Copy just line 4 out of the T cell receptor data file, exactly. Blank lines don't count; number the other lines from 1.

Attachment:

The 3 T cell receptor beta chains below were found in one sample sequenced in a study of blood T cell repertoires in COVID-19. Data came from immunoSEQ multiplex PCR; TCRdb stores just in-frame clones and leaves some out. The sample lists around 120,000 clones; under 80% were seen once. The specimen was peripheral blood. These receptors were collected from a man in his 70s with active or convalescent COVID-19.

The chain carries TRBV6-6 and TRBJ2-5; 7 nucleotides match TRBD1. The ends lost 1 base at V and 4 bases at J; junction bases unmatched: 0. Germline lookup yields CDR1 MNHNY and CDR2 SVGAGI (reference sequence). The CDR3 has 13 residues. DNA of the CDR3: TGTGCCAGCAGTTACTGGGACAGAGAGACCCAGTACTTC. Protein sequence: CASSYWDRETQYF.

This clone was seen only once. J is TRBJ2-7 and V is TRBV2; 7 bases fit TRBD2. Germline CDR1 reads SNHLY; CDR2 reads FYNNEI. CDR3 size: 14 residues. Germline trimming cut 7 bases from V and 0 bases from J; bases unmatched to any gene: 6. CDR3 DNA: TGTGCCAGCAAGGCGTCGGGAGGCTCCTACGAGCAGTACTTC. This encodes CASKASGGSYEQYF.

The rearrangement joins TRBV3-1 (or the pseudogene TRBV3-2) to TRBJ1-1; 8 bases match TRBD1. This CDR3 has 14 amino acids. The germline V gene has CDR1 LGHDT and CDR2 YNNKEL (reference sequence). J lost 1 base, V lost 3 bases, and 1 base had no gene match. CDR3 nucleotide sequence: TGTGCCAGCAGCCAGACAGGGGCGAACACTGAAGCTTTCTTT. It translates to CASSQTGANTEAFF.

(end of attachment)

The rearrangement joins TRBV3-1 (or the pseudogene TRBV3-2) to TRBJ1-1; 8 bases match TRBD1. This CDR3 has 14 amino acids. The germline V gene has CDR1 LGHDT and CDR2 YNNKEL (reference sequence). J lost 1 base, V lost 3 bases, and 1 base had no gene match. CDR3 nucleotide sequence: TGTGCCAGCAGCCAGACAGGGGCGAACACTGAAGCTTTCTTT. It translates to CASSQTGANTEAFF.